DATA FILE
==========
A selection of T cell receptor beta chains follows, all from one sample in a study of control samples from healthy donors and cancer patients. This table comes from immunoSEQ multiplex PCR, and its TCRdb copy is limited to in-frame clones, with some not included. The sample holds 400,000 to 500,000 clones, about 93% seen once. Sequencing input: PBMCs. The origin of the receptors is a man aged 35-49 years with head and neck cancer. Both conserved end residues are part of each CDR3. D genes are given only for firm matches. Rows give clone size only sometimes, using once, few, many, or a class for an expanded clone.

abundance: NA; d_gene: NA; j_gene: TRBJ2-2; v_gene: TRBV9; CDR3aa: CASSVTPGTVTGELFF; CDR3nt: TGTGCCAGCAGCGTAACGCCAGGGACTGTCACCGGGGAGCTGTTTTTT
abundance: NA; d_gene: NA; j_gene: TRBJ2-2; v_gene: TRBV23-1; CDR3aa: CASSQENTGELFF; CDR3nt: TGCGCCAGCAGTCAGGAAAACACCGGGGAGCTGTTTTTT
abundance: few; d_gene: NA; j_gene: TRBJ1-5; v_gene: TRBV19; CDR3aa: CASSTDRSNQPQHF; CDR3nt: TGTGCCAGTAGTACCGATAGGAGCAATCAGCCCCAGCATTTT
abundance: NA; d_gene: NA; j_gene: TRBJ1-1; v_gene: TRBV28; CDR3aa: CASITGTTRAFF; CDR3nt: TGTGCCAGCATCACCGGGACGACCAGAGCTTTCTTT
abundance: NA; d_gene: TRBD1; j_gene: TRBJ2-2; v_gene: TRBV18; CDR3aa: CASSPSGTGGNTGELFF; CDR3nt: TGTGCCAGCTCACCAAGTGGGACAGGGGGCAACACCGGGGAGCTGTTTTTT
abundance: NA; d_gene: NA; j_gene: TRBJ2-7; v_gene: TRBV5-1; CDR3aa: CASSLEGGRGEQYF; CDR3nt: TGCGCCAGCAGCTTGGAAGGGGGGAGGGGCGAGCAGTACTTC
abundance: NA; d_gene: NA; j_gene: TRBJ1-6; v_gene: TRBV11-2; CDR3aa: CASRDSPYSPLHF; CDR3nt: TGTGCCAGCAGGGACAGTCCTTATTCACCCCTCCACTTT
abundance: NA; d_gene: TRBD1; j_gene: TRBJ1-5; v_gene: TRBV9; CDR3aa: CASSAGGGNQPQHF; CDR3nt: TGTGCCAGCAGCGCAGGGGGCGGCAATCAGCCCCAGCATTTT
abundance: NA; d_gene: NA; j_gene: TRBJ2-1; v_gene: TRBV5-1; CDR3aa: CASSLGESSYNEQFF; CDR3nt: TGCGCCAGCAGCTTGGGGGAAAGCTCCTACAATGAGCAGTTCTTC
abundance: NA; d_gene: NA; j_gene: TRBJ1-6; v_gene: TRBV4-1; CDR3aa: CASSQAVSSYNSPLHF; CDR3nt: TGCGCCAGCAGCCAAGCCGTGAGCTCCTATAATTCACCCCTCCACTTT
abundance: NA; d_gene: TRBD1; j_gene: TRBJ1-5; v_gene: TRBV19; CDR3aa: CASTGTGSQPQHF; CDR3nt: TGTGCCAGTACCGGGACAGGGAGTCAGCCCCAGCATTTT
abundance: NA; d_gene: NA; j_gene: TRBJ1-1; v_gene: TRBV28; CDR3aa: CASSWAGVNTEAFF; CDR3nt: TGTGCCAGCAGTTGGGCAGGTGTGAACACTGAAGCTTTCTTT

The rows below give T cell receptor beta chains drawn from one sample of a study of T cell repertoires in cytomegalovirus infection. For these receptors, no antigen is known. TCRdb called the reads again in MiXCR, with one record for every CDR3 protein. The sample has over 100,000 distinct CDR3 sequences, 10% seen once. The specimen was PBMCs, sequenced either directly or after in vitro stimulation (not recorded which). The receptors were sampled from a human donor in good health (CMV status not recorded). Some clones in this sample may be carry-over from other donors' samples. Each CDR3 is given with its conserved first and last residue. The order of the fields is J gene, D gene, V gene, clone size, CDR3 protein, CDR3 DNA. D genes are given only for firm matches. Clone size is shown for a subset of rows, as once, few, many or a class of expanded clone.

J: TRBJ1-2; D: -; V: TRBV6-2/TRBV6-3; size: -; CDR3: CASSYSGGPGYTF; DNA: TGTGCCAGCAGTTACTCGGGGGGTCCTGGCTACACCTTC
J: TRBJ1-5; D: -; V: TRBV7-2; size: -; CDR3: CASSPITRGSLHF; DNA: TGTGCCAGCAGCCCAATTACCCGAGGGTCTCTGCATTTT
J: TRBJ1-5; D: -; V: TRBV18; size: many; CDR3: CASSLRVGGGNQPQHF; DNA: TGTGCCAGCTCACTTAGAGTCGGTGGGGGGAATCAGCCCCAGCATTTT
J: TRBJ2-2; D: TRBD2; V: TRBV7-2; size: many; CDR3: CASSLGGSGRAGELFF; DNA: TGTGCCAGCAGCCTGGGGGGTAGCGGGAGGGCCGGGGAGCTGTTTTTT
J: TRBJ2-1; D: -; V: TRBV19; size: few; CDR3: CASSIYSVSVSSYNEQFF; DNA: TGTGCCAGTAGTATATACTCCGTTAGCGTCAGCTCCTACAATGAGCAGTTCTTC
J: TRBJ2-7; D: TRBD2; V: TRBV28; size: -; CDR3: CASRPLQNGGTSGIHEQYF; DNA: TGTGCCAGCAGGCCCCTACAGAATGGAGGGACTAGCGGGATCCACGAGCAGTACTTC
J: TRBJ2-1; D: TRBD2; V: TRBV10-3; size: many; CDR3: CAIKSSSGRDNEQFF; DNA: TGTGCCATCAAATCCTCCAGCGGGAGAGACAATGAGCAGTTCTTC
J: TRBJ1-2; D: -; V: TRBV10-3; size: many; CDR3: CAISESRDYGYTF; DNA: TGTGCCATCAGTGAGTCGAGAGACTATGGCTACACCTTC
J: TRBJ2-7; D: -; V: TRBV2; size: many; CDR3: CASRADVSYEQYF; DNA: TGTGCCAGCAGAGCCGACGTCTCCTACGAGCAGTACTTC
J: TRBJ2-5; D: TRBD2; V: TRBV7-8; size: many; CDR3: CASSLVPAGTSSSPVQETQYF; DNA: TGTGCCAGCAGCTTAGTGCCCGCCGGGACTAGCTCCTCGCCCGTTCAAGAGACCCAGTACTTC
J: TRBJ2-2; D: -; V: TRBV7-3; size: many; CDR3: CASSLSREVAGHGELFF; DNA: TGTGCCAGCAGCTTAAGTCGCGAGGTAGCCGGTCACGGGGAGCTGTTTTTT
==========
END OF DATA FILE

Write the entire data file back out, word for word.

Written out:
A selection of T cell receptor beta chains follows, all from one sample in a study of control samples from healthy donors and cancer patients. This table comes from immunoSEQ multiplex PCR, and its TCRdb copy is limited to in-frame clones, with some not included. The sample holds 400,000 to 500,000 clones, about 93% seen once. Sequencing input: PBMCs. The origin of the receptors is a man aged 35-49 years with head and neck cancer. Both conserved end residues are part of each CDR3. D genes are given only for firm matches. Rows give clone size only sometimes, using once, few, many, or a class for an expanded clone.

abundance: NA; d_gene: NA; j_gene: TRBJ2-2; v_gene: TRBV9; CDR3aa: CASSVTPGTVTGELFF; CDR3nt: TGTGCCAGCAGCGTAACGCCAGGGACTGTCACCGGGGAGCTGTTTTTT
abundance: NA; d_gene: NA; j_gene: TRBJ2-2; v_gene: TRBV23-1; CDR3aa: CASSQENTGELFF; CDR3nt: TGCGCCAGCAGTCAGGAAAACACCGGGGAGCTGTTTTTT
abundance: few; d_gene: NA; j_gene: TRBJ1-5; v_gene: TRBV19; CDR3aa: CASSTDRSNQPQHF; CDR3nt: TGTGCCAGTAGTACCGATAGGAGCAATCAGCCCCAGCATTTT
abundance: NA; d_gene: NA; j_gene: TRBJ1-1; v_gene: TRBV28; CDR3aa: CASITGTTRAFF; CDR3nt: TGTGCCAGCATCACCGGGACGACCAGAGCTTTCTTT
abundance: NA; d_gene: TRBD1; j_gene: TRBJ2-2; v_gene: TRBV18; CDR3aa: CASSPSGTGGNTGELFF; CDR3nt: TGTGCCAGCTCACCAAGTGGGACAGGGGGCAACACCGGGGAGCTGTTTTTT
abundance: NA; d_gene: NA; j_gene: TRBJ2-7; v_gene: TRBV5-1; CDR3aa: CASSLEGGRGEQYF; CDR3nt: TGCGCCAGCAGCTTGGAAGGGGGGAGGGGCGAGCAGTACTTC
abundance: NA; d_gene: NA; j_gene: TRBJ1-6; v_gene: TRBV11-2; CDR3aa: CASRDSPYSPLHF; CDR3nt: TGTGCCAGCAGGGACAGTCCTTATTCACCCCTCCACTTT
abundance: NA; d_gene: TRBD1; j_gene: TRBJ1-5; v_gene: TRBV9; CDR3aa: CASSAGGGNQPQHF; CDR3nt: TGTGCCAGCAGCGCAGGGGGCGGCAATCAGCCCCAGCATTTT
abundance: NA; d_gene: NA; j_gene: TRBJ2-1; v_gene: TRBV5-1; CDR3aa: CASSLGESSYNEQFF; CDR3nt: TGCGCCAGCAGCTTGGGGGAAAGCTCCTACAATGAGCAGTTCTTC
abundance: NA; d_gene: NA; j_gene: TRBJ1-6; v_gene: TRBV4-1; CDR3aa: CASSQAVSSYNSPLHF; CDR3nt: TGCGCCAGCAGCCAAGCCGTGAGCTCCTATAATTCACCCCTCCACTTT
abundance: NA; d_gene: TRBD1; j_gene: TRBJ1-5; v_gene: TRBV19; CDR3aa: CASTGTGSQPQHF; CDR3nt: TGTGCCAGTACCGGGACAGGGAGTCAGCCCCAGCATTTT
abundance: NA; d_gene: NA; j_gene: TRBJ1-1; v_gene: TRBV28; CDR3aa: CASSWAGVNTEAFF; CDR3nt: TGTGCCAGCAGTTGGGCAGGTGTGAACACTGAAGCTTTCTTT

The rows below give T cell receptor beta chains drawn from one sample of a study of T cell repertoires in cytomegalovirus infection. For these receptors, no antigen is known. TCRdb called the reads again in MiXCR, with one record for every CDR3 protein. The sample has over 100,000 distinct CDR3 sequences, 10% seen once. The specimen was PBMCs, sequenced either directly or after in vitro stimulation (not recorded which). The receptors were sampled from a human donor in good health (CMV status not recorded). Some clones in this sample may be carry-over from other donors' samples. Each CDR3 is given with its conserved first and last residue. The order of the fields is J gene, D gene, V gene, clone size, CDR3 protein, CDR3 DNA. D genes are given only for firm matches. Clone size is shown for a subset of rows, as once, few, many or a class of expanded clone.

J: TRBJ1-2; D: -; V: TRBV6-2/TRBV6-3; size: -; CDR3: CASSYSGGPGYTF; DNA: TGTGCCAGCAGTTACTCGGGGGGTCCTGGCTACACCTTC
J: TRBJ1-5; D: -; V: TRBV7-2; size: -; CDR3: CASSPITRGSLHF; DNA: TGTGCCAGCAGCCCAATTACCCGAGGGTCTCTGCATTTT
J: TRBJ1-5; D: -; V: TRBV18; size: many; CDR3: CASSLRVGGGNQPQHF; DNA: TGTGCCAGCTCACTTAGAGTCGGTGGGGGGAATCAGCCCCAGCATTTT
J: TRBJ2-2; D: TRBD2; V: TRBV7-2; size: many; CDR3: CASSLGGSGRAGELFF; DNA: TGTGCCAGCAGCCTGGGGGGTAGCGGGAGGGCCGGGGAGCTGTTTTTT
J: TRBJ2-1; D: -; V: TRBV19; size: few; CDR3: CASSIYSVSVSSYNEQFF; DNA: TGTGCCAGTAGTATATACTCCGTTAGCGTCAGCTCCTACAATGAGCAGTTCTTC
J: TRBJ2-7; D: TRBD2; V: TRBV28; size: -; CDR3: CASRPLQNGGTSGIHEQYF; DNA: TGTGCCAGCAGGCCCCTACAGAATGGAGGGACTAGCGGGATCCACGAGCAGTACTTC
J: TRBJ2-1; D: TRBD2; V: TRBV10-3; size: many; CDR3: CAIKSSSGRDNEQFF; DNA: TGTGCCATCAAATCCTCCAGCGGGAGAGACAATGAGCAGTTCTTC
J: TRBJ1-2; D: -; V: TRBV10-3; size: many; CDR3: CAISESRDYGYTF; DNA: TGTGCCATCAGTGAGTCGAGAGACTATGGCTACACCTTC
J: TRBJ2-7; D: -; V: TRBV2; size: many; CDR3: CASRADVSYEQYF; DNA: TGTGCCAGCAGAGCCGACGTCTCCTACGAGCAGTACTTC
J: TRBJ2-5; D: TRBD2; V: TRBV7-8; size: many; CDR3: CASSLVPAGTSSSPVQETQYF; DNA: TGTGCCAGCAGCTTAGTGCCCGCCGGGACTAGCTCCTCGCCCGTTCAAGAGACCCAGTACTTC
J: TRBJ2-2; D: -; V: TRBV7-3; size: many; CDR3: CASSLSREVAGHGELFF; DNA: TGTGCCAGCAGCTTAAGTCGCGAGGTAGCCGGTCACGGGGAGCTGTTTTTT